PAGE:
Cullen Commission Enters Inquiry’s 2nd Phase
Tensions escalated this week as the Cullen Commission of Inquiry into Money Laundering in the Canadian province of British Columbia announced its readiness to resume its inquiry and move head into the second phase of the proceedings. The hope and expectation is that the next four weeks will shine a light of clarity on many of the issues that had previously plagued the Canadian province.
The commission resumed its activities on Monday, which led to the second phase of the inquiry being opened by the testimony of St. Mary’s University (Halifax) criminology professor Stephen Schneider. Professor Schneider’s expert opinions related mostly to the role played (whether on purpose or negligently) by Canada’s six major banks. Money laundering is not possible; or least not in its current, highly accessible format; were it not for the diverse range of financial services offered by the country’s banks. Criminals, instead of using said services for those purposes originally intended, take advantage of the array of otherwise value-adding products and premium financial services offered by the banks in question.
Banks A Major Point Of Contact
The criminology expert then went on to cast the spotlight on just some of the services favoured by criminals for the purpose of laundering money, citing mortgages and investments as the two main culprits. The main idea behind the washing of dirty money via the various investment channels of a typical bank, is to make cash mostly got from criminal activities such as trading in illegal drugs, the support of terrorism and even human trafficking, look like legitimately generated money.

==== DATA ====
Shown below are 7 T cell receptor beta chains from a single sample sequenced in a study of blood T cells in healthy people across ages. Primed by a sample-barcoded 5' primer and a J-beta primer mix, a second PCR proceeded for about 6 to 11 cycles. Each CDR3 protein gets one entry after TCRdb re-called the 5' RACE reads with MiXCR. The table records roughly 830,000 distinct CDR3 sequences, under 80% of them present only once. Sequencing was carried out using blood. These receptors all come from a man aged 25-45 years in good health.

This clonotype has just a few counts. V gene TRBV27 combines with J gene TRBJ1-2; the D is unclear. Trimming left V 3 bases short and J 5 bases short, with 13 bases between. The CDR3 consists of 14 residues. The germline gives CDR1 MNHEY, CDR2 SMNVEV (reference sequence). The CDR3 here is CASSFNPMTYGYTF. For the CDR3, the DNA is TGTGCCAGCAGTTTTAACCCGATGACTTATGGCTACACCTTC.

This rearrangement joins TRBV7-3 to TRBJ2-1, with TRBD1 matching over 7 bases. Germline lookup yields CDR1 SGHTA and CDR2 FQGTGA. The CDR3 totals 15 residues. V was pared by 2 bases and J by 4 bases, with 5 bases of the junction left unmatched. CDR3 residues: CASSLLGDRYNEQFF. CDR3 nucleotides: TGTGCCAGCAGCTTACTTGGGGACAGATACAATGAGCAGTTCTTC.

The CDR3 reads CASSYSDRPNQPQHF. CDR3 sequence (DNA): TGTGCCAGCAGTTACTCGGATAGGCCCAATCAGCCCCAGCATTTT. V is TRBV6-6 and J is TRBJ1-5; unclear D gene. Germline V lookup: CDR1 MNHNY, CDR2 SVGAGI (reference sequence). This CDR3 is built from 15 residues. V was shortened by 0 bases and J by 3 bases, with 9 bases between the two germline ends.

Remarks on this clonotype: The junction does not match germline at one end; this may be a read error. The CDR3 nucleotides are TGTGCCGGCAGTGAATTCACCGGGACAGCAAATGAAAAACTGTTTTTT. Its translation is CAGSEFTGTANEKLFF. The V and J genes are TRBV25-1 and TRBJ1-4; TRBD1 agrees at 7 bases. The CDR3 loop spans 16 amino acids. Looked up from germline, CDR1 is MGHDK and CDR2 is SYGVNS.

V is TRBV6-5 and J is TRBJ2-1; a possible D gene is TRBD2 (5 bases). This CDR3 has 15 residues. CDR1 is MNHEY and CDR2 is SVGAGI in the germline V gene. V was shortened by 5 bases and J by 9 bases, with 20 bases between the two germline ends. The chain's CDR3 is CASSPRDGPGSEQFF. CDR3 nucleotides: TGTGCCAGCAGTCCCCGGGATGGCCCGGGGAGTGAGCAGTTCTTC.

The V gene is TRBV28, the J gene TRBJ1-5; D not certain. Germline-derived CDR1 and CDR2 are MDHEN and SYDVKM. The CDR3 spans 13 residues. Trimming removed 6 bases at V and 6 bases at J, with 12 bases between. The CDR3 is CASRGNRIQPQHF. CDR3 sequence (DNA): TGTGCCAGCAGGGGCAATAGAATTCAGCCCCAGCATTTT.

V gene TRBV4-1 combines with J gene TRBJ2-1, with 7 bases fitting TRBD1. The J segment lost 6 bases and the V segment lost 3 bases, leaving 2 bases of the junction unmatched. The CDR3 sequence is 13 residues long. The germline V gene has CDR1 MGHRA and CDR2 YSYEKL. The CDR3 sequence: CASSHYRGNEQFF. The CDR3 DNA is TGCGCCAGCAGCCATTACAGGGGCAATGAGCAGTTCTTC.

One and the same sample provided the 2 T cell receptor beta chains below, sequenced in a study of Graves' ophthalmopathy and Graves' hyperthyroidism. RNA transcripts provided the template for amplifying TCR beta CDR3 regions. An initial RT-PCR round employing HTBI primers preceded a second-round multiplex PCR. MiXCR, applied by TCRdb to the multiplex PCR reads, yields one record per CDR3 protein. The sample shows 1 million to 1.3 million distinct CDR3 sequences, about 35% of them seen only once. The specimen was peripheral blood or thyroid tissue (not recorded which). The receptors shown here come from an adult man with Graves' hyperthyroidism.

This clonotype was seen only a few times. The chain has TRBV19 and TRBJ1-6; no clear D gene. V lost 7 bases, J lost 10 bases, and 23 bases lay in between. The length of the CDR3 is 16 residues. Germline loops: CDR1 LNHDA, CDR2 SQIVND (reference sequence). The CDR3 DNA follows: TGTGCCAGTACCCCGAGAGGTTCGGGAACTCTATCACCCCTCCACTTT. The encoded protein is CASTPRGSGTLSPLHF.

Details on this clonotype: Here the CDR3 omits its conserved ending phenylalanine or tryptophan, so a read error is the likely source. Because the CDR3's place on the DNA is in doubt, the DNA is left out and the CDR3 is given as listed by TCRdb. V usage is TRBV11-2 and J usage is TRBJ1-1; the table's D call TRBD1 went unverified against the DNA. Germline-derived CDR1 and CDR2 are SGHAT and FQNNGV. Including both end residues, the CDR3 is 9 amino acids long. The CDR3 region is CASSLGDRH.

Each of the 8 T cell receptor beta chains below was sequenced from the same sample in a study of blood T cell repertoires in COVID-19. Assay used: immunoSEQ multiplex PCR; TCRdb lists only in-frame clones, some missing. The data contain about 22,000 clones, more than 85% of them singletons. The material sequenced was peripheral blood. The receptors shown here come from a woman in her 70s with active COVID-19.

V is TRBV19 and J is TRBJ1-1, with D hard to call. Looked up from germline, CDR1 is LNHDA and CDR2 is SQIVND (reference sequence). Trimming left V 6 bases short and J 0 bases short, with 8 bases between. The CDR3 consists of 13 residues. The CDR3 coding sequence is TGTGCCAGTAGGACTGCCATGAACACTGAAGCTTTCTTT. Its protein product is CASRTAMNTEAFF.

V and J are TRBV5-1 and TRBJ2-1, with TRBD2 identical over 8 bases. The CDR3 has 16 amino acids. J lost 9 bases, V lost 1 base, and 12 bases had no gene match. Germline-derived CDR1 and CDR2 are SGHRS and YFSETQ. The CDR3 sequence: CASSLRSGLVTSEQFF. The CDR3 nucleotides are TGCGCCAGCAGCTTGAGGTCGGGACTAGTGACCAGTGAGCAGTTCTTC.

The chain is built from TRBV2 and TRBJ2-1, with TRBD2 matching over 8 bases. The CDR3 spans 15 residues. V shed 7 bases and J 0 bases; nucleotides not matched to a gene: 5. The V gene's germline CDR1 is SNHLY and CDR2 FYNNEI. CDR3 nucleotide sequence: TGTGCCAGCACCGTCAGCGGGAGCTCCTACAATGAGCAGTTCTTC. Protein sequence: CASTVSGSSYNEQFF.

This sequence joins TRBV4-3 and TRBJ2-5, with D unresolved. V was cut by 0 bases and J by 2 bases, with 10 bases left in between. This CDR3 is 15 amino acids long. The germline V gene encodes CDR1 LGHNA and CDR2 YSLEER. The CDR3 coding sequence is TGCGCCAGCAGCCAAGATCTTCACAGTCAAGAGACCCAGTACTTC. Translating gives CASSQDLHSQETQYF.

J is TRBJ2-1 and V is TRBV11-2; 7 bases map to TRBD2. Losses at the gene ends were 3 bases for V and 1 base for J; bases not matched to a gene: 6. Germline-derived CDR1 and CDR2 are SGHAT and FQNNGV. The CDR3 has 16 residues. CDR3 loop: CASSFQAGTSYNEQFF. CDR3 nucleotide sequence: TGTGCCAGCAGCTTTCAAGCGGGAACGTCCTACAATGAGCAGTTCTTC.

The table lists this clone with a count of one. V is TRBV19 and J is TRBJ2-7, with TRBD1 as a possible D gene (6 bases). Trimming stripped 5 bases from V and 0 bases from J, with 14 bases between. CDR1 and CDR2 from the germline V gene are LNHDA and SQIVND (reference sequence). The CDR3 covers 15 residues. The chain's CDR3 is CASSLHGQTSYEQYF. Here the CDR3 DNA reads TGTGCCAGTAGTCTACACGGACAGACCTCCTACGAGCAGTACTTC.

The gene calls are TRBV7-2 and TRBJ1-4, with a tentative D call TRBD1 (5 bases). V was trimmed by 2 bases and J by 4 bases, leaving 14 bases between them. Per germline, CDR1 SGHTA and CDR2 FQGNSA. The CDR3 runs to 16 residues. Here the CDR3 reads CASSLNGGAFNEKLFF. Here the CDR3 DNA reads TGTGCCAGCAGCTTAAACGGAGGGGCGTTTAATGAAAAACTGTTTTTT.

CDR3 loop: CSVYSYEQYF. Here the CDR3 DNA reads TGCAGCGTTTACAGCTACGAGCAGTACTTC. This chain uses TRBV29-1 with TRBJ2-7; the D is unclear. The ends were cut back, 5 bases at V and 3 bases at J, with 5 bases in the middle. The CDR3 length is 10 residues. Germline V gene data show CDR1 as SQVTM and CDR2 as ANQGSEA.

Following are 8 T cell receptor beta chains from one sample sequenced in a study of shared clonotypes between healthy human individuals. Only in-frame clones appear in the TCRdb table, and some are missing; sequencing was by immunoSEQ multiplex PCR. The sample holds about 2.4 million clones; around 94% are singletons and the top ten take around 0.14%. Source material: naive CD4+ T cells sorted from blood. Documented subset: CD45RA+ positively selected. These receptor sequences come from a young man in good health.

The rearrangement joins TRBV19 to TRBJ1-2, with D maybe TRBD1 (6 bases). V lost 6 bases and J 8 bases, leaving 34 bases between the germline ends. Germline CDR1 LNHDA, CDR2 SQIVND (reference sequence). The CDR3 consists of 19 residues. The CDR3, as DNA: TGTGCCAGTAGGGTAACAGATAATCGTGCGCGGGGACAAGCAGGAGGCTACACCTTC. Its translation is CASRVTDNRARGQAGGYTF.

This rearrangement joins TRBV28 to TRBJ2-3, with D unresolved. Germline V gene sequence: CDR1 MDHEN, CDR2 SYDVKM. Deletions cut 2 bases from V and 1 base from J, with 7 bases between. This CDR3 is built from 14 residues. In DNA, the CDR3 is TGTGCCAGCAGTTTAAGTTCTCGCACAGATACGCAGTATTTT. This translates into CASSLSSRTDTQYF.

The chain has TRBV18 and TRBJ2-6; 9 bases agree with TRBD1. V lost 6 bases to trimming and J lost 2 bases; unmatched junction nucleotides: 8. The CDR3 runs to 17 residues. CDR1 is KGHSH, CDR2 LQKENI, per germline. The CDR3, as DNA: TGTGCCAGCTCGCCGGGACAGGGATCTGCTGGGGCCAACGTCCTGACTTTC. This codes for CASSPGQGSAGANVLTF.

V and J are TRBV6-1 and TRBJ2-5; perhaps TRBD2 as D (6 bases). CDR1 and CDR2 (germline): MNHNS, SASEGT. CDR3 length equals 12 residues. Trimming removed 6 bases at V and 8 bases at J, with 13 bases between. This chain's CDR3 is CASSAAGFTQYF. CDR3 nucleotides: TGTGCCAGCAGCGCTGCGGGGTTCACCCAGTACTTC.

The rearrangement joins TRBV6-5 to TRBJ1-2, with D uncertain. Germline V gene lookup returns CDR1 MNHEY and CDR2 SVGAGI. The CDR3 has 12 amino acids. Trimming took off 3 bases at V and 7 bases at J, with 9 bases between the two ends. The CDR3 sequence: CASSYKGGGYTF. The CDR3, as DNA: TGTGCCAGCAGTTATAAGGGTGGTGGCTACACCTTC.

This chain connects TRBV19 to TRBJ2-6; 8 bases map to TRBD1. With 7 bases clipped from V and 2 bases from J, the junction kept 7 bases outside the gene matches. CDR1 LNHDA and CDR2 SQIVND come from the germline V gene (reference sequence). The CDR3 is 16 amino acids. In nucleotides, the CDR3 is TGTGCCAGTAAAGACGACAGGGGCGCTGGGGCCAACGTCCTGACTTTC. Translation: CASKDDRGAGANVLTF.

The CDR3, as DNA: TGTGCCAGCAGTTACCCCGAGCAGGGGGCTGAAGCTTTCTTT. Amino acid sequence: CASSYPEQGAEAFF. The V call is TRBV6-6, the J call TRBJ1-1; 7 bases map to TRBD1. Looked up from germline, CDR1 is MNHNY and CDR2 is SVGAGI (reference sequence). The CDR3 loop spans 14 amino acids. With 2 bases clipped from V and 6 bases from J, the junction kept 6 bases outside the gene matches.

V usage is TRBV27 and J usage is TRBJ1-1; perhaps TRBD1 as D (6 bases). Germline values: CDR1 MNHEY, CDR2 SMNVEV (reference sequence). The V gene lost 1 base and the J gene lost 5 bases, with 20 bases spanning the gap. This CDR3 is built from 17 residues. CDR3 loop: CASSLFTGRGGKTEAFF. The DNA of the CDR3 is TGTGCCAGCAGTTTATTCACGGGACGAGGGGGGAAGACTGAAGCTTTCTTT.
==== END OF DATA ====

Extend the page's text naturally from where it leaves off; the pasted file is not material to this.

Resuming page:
What’s more, pointed out Professor Schneider, not only are in-bank services targeted as a means to clean dirty money, but so too are the thousands of ATMs installed all across the Canadian provinces. This proved a glaring eye-opener to fellow commission experts present in that particular online video-conference session of the inquiry.
Vancouver Model Singled Out
Schneider’s testimony proved powerful as it relied not on hearsay or third-party case studies but instead, presented from his own personal experience and resulting point of view. The expert yet again stressed the prominence of what has been coined the ‘Vancouver’ model in money laundering committed all across British Columbia.
Following an expected 2 days’ worth of testimony by the expert in criminology studies, and thereafter approximately three-and-a-half weeks more remaining in terms of the second phase of the inquiry, the commission will be granted a time for the purpose of evaluating all that it had heard over the course of the mentioned period of time, after which it is expected to publish a thorough report as well as clear-cut suggestions with a focus on future prevention.